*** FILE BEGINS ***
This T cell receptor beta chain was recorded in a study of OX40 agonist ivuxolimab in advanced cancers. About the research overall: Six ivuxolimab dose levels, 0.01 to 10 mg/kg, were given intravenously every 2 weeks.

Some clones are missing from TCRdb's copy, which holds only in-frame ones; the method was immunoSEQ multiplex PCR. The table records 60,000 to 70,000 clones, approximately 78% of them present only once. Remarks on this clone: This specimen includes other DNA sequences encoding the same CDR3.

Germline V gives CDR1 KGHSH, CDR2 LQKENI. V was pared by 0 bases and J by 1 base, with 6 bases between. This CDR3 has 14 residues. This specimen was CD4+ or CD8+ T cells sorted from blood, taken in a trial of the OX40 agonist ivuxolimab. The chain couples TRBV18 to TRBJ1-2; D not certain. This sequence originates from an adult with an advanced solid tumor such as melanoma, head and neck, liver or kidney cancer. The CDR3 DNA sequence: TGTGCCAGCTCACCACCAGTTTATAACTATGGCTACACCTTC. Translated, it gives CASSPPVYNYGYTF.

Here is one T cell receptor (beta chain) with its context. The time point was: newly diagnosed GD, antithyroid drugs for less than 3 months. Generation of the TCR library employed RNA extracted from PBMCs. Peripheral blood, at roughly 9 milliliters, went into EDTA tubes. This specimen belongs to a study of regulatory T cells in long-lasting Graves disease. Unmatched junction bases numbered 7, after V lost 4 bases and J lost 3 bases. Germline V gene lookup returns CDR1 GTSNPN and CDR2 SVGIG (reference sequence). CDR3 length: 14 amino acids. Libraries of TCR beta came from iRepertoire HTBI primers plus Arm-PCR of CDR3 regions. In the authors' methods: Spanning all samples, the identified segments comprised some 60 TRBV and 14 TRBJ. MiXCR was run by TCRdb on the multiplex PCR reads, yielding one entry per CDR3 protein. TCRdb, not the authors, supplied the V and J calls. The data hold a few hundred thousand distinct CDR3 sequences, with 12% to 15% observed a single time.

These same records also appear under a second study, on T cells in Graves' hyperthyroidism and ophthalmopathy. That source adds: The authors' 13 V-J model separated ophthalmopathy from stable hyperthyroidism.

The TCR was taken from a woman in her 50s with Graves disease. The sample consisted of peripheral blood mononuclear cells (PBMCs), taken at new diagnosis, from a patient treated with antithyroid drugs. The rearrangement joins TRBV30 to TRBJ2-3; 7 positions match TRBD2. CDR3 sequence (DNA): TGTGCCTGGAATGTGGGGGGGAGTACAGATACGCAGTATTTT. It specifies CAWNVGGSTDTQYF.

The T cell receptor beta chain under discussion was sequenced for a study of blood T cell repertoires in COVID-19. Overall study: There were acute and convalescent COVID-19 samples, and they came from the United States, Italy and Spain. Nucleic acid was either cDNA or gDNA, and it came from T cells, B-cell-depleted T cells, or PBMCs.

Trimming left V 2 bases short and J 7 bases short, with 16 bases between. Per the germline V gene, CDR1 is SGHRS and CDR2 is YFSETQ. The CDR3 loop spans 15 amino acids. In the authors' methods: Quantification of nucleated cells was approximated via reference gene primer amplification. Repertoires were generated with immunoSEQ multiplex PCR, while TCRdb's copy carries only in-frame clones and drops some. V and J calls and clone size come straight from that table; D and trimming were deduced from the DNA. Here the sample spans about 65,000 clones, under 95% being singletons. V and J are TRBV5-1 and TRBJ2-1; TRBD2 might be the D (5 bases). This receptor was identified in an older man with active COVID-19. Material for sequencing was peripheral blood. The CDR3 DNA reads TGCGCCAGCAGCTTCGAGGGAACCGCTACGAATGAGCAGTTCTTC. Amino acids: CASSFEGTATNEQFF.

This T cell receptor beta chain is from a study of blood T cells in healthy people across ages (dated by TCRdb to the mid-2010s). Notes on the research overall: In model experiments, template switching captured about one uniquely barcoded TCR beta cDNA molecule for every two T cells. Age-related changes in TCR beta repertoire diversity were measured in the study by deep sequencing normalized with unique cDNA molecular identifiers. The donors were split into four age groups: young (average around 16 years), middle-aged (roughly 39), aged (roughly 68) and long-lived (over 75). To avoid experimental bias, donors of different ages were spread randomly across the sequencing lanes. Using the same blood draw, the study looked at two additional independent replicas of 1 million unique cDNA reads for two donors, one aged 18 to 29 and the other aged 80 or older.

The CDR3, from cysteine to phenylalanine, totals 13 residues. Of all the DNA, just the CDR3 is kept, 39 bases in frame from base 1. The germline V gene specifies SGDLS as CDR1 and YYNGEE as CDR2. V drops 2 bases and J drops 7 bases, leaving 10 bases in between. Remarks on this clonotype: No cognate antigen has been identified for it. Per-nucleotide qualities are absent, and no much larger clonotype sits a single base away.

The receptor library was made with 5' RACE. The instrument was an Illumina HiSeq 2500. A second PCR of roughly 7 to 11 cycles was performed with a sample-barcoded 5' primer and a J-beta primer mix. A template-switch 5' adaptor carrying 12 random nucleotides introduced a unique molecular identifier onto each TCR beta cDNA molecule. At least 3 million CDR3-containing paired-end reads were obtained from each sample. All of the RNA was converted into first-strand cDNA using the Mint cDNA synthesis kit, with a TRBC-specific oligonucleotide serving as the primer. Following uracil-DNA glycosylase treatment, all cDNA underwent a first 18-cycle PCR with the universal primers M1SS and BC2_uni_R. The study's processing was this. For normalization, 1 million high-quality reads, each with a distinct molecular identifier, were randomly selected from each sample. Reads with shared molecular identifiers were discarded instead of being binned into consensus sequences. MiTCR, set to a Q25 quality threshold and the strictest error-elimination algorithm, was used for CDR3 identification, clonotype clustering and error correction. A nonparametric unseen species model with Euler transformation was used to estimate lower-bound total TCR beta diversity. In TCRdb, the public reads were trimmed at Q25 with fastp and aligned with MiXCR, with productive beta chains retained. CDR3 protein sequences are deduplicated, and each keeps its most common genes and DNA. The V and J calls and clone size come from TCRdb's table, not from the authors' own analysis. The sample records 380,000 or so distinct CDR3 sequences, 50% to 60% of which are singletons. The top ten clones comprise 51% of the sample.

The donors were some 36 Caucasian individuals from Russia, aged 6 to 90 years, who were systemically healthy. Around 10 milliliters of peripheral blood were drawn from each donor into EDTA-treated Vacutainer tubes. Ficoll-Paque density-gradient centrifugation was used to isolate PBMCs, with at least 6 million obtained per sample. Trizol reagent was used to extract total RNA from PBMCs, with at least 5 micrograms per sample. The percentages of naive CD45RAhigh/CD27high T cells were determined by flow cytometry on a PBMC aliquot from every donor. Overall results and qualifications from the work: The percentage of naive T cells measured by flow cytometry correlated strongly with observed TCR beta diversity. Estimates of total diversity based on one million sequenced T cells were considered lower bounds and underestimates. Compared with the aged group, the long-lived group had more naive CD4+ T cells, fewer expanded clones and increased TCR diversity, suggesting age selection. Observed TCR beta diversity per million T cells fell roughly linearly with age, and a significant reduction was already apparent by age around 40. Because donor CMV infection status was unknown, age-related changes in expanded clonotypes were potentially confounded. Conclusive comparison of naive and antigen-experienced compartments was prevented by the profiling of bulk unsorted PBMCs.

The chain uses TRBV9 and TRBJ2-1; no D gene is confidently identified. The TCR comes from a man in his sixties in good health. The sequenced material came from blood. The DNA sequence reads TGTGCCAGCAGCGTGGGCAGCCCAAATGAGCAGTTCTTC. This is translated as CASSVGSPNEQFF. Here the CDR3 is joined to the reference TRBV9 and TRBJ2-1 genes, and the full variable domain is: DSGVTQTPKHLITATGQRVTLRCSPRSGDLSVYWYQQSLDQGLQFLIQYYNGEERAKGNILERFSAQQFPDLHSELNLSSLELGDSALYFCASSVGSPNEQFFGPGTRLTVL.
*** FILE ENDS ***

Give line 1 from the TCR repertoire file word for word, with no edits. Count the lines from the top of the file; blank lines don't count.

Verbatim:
This T cell receptor beta chain was recorded in a study of OX40 agonist ivuxolimab in advanced cancers. About the research overall: Six ivuxolimab dose levels, 0.01 to 10 mg/kg, were given intravenously every 2 weeks.